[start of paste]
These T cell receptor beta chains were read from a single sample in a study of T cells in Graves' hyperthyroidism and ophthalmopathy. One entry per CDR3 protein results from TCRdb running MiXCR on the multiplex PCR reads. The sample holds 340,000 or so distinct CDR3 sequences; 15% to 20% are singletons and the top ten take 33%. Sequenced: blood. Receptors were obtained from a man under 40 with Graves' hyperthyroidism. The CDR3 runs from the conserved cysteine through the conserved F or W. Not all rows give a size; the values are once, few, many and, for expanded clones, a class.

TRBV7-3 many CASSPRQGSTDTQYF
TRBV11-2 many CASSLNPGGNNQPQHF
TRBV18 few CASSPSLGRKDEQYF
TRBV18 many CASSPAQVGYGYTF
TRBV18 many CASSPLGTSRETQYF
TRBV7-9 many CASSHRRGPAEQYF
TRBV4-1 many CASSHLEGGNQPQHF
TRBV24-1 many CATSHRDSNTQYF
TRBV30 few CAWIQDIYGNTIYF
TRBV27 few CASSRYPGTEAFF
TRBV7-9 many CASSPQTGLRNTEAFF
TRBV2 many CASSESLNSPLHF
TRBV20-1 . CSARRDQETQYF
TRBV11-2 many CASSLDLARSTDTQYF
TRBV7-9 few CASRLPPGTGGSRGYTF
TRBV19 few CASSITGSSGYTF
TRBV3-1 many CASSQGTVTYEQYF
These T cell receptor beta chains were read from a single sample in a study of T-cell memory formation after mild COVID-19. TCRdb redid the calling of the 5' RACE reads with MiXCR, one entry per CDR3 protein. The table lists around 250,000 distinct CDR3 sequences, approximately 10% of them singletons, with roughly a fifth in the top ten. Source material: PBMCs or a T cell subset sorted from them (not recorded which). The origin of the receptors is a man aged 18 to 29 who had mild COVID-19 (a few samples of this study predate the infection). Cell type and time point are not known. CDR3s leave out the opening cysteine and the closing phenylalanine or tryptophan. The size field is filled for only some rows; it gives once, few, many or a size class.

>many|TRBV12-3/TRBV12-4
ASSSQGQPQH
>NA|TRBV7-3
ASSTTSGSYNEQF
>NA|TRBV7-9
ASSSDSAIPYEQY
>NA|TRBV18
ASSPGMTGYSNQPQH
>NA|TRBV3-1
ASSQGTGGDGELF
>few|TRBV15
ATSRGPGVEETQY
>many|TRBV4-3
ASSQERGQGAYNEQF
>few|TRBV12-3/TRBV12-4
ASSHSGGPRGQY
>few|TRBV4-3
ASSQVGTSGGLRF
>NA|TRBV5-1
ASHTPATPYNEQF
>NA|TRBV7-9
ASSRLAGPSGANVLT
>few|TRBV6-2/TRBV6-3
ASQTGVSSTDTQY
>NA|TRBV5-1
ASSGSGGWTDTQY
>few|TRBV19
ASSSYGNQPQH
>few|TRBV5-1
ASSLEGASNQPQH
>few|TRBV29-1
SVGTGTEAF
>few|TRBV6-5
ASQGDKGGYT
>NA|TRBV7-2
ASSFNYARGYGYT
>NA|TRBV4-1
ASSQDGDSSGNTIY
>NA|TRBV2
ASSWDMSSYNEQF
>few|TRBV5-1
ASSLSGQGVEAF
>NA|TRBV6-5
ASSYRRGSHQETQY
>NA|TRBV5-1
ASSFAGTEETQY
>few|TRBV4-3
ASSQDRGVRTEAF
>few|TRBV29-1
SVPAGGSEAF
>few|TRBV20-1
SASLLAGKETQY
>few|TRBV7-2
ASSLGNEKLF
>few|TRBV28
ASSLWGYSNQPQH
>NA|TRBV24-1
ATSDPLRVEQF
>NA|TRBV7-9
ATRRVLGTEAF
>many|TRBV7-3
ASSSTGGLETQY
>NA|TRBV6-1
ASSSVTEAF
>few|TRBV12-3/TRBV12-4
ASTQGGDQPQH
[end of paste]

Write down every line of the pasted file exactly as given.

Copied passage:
These T cell receptor beta chains were read from a single sample in a study of T cells in Graves' hyperthyroidism and ophthalmopathy. One entry per CDR3 protein results from TCRdb running MiXCR on the multiplex PCR reads. The sample holds 340,000 or so distinct CDR3 sequences; 15% to 20% are singletons and the top ten take 33%. Sequenced: blood. Receptors were obtained from a man under 40 with Graves' hyperthyroidism. The CDR3 runs from the conserved cysteine through the conserved F or W. Not all rows give a size; the values are once, few, many and, for expanded clones, a class.

TRBV7-3 many CASSPRQGSTDTQYF
TRBV11-2 many CASSLNPGGNNQPQHF
TRBV18 few CASSPSLGRKDEQYF
TRBV18 many CASSPAQVGYGYTF
TRBV18 many CASSPLGTSRETQYF
TRBV7-9 many CASSHRRGPAEQYF
TRBV4-1 many CASSHLEGGNQPQHF
TRBV24-1 many CATSHRDSNTQYF
TRBV30 few CAWIQDIYGNTIYF
TRBV27 few CASSRYPGTEAFF
TRBV7-9 many CASSPQTGLRNTEAFF
TRBV2 many CASSESLNSPLHF
TRBV20-1 . CSARRDQETQYF
TRBV11-2 many CASSLDLARSTDTQYF
TRBV7-9 few CASRLPPGTGGSRGYTF
TRBV19 few CASSITGSSGYTF
TRBV3-1 many CASSQGTVTYEQYF
These T cell receptor beta chains were read from a single sample in a study of T-cell memory formation after mild COVID-19. TCRdb redid the calling of the 5' RACE reads with MiXCR, one entry per CDR3 protein. The table lists around 250,000 distinct CDR3 sequences, approximately 10% of them singletons, with roughly a fifth in the top ten. Source material: PBMCs or a T cell subset sorted from them (not recorded which). The origin of the receptors is a man aged 18 to 29 who had mild COVID-19 (a few samples of this study predate the infection). Cell type and time point are not known. CDR3s leave out the opening cysteine and the closing phenylalanine or tryptophan. The size field is filled for only some rows; it gives once, few, many or a size class.

>many|TRBV12-3/TRBV12-4
ASSSQGQPQH
>NA|TRBV7-3
ASSTTSGSYNEQF
>NA|TRBV7-9
ASSSDSAIPYEQY
>NA|TRBV18
ASSPGMTGYSNQPQH
>NA|TRBV3-1
ASSQGTGGDGELF
>few|TRBV15
ATSRGPGVEETQY
>many|TRBV4-3
ASSQERGQGAYNEQF
>few|TRBV12-3/TRBV12-4
ASSHSGGPRGQY
>few|TRBV4-3
ASSQVGTSGGLRF
>NA|TRBV5-1
ASHTPATPYNEQF
>NA|TRBV7-9
ASSRLAGPSGANVLT
>few|TRBV6-2/TRBV6-3
ASQTGVSSTDTQY
>NA|TRBV5-1
ASSGSGGWTDTQY
>few|TRBV19
ASSSYGNQPQH
>few|TRBV5-1
ASSLEGASNQPQH
>few|TRBV29-1
SVGTGTEAF
>few|TRBV6-5
ASQGDKGGYT
>NA|TRBV7-2
ASSFNYARGYGYT
>NA|TRBV4-1
ASSQDGDSSGNTIY
>NA|TRBV2
ASSWDMSSYNEQF
>few|TRBV5-1
ASSLSGQGVEAF
>NA|TRBV6-5
ASSYRRGSHQETQY
>NA|TRBV5-1
ASSFAGTEETQY
>few|TRBV4-3
ASSQDRGVRTEAF
>few|TRBV29-1
SVPAGGSEAF
>few|TRBV20-1
SASLLAGKETQY
>few|TRBV7-2
ASSLGNEKLF
>few|TRBV28
ASSLWGYSNQPQH
>NA|TRBV24-1
ATSDPLRVEQF
>NA|TRBV7-9
ATRRVLGTEAF
>many|TRBV7-3
ASSSTGGLETQY
>NA|TRBV6-1
ASSSVTEAF
>few|TRBV12-3/TRBV12-4
ASTQGGDQPQH